I asked Vargo what made him think.
“I think I’m hungry,” he said.
Indeed. But luckily for foodies, you won’t have to gnaw on the 7-foot imitation at the airport to get your filling fix in Los Angeles. Because there’s a restaurant in LA that serves them. And I’m here to tell you: they’re pretty good.
As part of my recent trip from Rhode Island to California on the first nonstop flight to the West Coast, I visited three restaurants in the City of Angels that have ties to Rhode Island.
I started my trip with the venerable stuffed clam.
Connie and Ted’s, West Hollywood
Go to Connie and Ted’s and you will find a coaster that says “Est’d 1940”. That is not true regarding the restaurant. It is true as for his namesake partner. Connie and Ted Poynton were English immigrants who met at a Volunteer Fire Department dance and married in 1940, settling in Pawtucket. In 1947, Ted built a summer cabin in Matunuck. They enjoyed fishing, a love they passed on to one of their grandsons, a man named . . . Michael Cimarusti.
If you’re a foodie, you’re probably spitting out your food right now. People talk about Cimarusti other restaurant (more on that in a second) with the kind of bow reserved for ancient religious sites. Connie and Ted’s is its more casual but still highly respected younger brother, with much the same ownership and management as that other location.
The bread for the fillings is baked in-house, as are the biscuits for the soup (New England, Manhattan, Rhode Island, or all three for the adventurous). Everything here is homemade except the ketchup, the waiter told me. You’ll also find more West Coast fare, like asparagus in a creamy sauce. The calamari was from Point Judith – I was grilled, not fried, on the (correct) recommendation of Executive Chef Sam Baxter. To top it off, a huge bowl of steamers. Soul food, Baxter calls it.
“That strong connection that people have to home — food is the lynchpin of that,” said Baxter, an Angeleno.
And can a New England-style seafood restaurant survive in Los Angeles? Yes. In June it celebrates its tenth anniversary.
A taste of providence
Okay, all you’re thinking about the more casual Connie and Ted’s? The “naked cowboy” oysters and the “good evil chowda”? Imagine something so opposite that it comes full circle and becomes, in essence, the same thing: the same dedication to sustainable, artisanal seafood, but in an astonishingly elegant setting, complete with a $295 Chef’s Tasting Menu. It now has the Providence Seafood Restaurant, awarded two Michelin stars.
It recently underwent an interior design transformation, conceptualized by Cimarusti and co-owners Donato Poto and Crisi Echiverri. After a hectic and stressful five-week shutdown, it’s now a fully realized vision of Providence: tidal blue-green hues, hand-blown glass fixtures, modern wood tables with no tablecloths. They thought of everything, including how celebrities would need privacy (I’m told Prince was a regular at the chef’s table) and how the lighting would have to make everyone feel beautiful. Jason St. John of creative design agency Bells + Whistles emphasized that the atmosphere in Providence is not stifling.
Right, and it’s not filler either. The two-hour tour featured small pieces of edible art. You’d see these things after a long night of demolishing chowder and hosting steamers at sister restaurant Connie and Ted’s and think, “This A5 Japanese wagyu beef tartare dressed with a smoked wagyu fat and anchovy vinaigrette can’t be all that satisfying.” . .” And yet it was!
Rhode Island remains a touchstone for Cimarusti, even in aptly named Providence, which he had originally intended to call “Galilee.” He remembers going to Scarborough Beach as a boy with his grandfather Ted, who would give him $5 for a soda and clam cakes.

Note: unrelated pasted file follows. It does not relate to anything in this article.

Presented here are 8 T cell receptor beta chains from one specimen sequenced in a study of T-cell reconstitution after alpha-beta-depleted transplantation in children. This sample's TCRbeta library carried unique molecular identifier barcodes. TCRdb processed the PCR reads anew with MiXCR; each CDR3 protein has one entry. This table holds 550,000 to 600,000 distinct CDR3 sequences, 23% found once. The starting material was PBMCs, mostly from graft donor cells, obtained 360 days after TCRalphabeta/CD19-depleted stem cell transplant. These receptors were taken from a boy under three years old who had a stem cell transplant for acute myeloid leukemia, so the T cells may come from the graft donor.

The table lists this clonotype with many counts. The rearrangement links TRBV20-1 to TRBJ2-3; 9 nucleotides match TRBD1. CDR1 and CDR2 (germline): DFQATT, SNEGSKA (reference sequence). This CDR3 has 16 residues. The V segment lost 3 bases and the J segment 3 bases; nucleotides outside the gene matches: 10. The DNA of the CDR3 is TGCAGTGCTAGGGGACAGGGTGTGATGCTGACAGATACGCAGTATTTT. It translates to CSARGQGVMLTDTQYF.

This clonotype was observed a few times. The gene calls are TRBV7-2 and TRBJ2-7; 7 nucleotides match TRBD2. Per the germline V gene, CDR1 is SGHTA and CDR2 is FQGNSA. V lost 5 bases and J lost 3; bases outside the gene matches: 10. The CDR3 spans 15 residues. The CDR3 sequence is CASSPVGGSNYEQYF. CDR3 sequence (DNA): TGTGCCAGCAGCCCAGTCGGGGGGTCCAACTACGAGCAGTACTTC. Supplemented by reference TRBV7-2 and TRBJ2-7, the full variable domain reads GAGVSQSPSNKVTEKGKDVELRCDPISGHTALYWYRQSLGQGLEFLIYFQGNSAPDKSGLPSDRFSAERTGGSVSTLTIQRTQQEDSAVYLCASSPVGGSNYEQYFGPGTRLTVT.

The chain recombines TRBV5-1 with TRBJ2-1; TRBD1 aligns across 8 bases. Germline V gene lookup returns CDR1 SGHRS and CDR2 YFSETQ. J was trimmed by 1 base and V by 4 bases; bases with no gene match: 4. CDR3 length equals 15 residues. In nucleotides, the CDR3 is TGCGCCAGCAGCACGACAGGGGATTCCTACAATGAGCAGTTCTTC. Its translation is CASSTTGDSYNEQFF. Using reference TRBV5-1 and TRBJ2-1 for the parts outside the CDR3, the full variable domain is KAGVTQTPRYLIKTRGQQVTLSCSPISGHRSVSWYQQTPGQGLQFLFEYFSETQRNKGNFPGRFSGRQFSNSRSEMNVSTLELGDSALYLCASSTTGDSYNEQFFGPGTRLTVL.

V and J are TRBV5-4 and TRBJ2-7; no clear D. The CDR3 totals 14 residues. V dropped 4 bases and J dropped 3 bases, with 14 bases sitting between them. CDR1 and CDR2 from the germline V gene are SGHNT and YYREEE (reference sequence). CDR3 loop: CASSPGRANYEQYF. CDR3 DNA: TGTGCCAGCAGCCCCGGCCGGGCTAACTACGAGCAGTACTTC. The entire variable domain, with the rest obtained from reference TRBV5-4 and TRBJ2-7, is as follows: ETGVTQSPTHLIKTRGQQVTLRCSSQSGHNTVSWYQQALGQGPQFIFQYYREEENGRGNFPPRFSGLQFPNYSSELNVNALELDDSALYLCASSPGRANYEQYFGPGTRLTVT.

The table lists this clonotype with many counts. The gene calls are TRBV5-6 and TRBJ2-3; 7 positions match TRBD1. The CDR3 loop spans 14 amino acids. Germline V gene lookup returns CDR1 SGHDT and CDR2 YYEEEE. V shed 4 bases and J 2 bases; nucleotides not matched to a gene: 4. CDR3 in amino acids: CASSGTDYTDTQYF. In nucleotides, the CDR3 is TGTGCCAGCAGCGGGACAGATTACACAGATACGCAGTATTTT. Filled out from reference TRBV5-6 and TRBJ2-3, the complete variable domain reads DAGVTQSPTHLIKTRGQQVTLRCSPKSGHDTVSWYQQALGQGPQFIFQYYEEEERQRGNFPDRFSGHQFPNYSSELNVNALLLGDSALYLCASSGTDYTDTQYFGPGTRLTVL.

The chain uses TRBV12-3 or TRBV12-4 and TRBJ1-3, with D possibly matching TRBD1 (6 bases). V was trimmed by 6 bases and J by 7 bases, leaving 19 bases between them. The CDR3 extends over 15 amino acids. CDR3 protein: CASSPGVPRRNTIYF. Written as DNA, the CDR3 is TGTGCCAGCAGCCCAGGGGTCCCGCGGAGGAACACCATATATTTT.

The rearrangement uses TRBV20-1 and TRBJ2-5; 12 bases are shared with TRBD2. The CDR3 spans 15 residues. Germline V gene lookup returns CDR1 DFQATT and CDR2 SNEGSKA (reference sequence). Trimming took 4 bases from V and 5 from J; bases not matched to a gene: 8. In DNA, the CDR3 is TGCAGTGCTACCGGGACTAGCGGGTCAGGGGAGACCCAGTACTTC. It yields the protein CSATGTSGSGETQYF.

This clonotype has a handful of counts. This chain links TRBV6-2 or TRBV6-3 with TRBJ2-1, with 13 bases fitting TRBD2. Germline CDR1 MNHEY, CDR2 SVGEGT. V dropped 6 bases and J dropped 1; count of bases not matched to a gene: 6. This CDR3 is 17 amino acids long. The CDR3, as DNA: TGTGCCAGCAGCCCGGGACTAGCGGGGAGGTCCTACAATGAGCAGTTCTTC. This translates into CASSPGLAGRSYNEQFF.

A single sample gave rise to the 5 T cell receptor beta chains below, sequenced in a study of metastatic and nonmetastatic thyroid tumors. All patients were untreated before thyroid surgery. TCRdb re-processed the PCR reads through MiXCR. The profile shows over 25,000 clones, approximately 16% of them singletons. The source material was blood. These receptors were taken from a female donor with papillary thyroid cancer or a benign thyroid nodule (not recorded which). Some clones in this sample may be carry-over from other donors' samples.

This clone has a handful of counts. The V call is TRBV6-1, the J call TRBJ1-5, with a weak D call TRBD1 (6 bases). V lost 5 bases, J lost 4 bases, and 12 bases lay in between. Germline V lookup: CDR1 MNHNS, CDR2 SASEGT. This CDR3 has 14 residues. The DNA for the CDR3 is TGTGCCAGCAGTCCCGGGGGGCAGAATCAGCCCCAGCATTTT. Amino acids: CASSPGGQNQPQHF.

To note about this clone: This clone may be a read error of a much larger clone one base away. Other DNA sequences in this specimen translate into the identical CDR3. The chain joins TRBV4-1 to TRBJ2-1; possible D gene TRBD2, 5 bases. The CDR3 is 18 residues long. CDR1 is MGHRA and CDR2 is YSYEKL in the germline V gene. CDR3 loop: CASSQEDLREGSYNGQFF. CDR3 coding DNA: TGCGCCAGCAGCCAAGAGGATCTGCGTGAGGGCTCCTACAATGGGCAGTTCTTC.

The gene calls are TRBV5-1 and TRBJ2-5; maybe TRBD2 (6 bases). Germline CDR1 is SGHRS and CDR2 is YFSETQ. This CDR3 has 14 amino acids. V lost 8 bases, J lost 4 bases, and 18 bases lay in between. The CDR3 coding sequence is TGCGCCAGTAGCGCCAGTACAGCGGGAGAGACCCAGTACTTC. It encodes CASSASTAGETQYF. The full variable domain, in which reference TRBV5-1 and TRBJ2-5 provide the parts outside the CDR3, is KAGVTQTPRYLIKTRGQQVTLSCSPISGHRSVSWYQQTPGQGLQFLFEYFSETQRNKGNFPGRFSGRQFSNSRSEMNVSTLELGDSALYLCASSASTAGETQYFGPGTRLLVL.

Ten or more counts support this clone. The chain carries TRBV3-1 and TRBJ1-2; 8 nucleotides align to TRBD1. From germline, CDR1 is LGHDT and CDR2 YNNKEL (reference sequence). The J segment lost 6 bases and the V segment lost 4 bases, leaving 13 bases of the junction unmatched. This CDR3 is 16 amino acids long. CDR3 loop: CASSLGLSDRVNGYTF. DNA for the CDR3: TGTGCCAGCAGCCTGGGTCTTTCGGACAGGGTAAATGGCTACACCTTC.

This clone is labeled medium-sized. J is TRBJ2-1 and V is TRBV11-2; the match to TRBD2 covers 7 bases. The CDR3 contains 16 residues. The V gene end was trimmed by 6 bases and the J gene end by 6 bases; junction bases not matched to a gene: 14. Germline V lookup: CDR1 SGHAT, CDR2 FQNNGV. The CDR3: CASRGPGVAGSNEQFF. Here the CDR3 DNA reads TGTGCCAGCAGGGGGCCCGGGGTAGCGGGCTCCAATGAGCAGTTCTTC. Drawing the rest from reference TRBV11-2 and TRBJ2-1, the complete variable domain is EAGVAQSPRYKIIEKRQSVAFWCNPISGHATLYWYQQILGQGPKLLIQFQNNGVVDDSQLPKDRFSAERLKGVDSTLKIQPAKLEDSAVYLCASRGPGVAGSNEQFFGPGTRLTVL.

“I love the relationship people have with the ocean in Rhode Island,” said Cimarusti, who is from New Jersey. “I don’t think there’s any other place I’ve been that has the same kind of relationship with the ocean.”
While I was there, Rhode Island kept Rhode Island going in small but strange ways. The ways everyone knows everyone and there’s nowhere to hide. Cimarusti’s publicist, Meghan Patke, at one point asked me which airline I had flown on. I told her Breeze, and she said, oh, I have a friend that works there. Ángela Vargo, vice president of marketing.
The people who run Providence and Connie and Ted also happen to be friends with Suzanne Goin, the chef at my next stop.
Los Angeles has a lot of things, but proportionally it doesn’t have many Portuguese. He has Caldo Verde, a restaurant that Goin, a Brown University graduate, opened with fellow James Beard Award winner Caroline Styne in October 2021. The restaurant describes itself as having “Portuguese flavor and California sensibility.” .
And also, deep down, some ties to Rhode Island. Goin is from Los Angeles, but when he worked in Rhode Island at Al Forno and Angels in the 1980s, he would go to VFW stands with other cooks for Italian and Portuguese food: his first exposure to spicy pork and clams, linguica , piri piri peppers and other Portuguese staples. He worked with chef Jaime D’Oliveira, born to a French mother and a Portuguese father.
“I was the lone ‘orphan’ California restaurant and the D’Oliveiras often included me in family events and meals; this was such an eye opening experience for me as i had never met a portuguese until this moment never mind tasted the delicious food,” Goin said in an email.
Caldo verde is a traditional Portuguese soup made from potatoes, kale, and sausage. And the restaurant that borrows its name has caldo verde on the menu, an inspiration rather than an imitation. At $69, it’s stuffed with mussels and rock crab, with kale and fingerling potatoes.
He is decidedly not humble. You don’t have to be humble. It was delicious. Some Portugal, some Los Angeles, but at its base, a lot of Rhode Island.
Brian Amaral can be reached at [email protected]. Follow him on Twitter @bamaral44.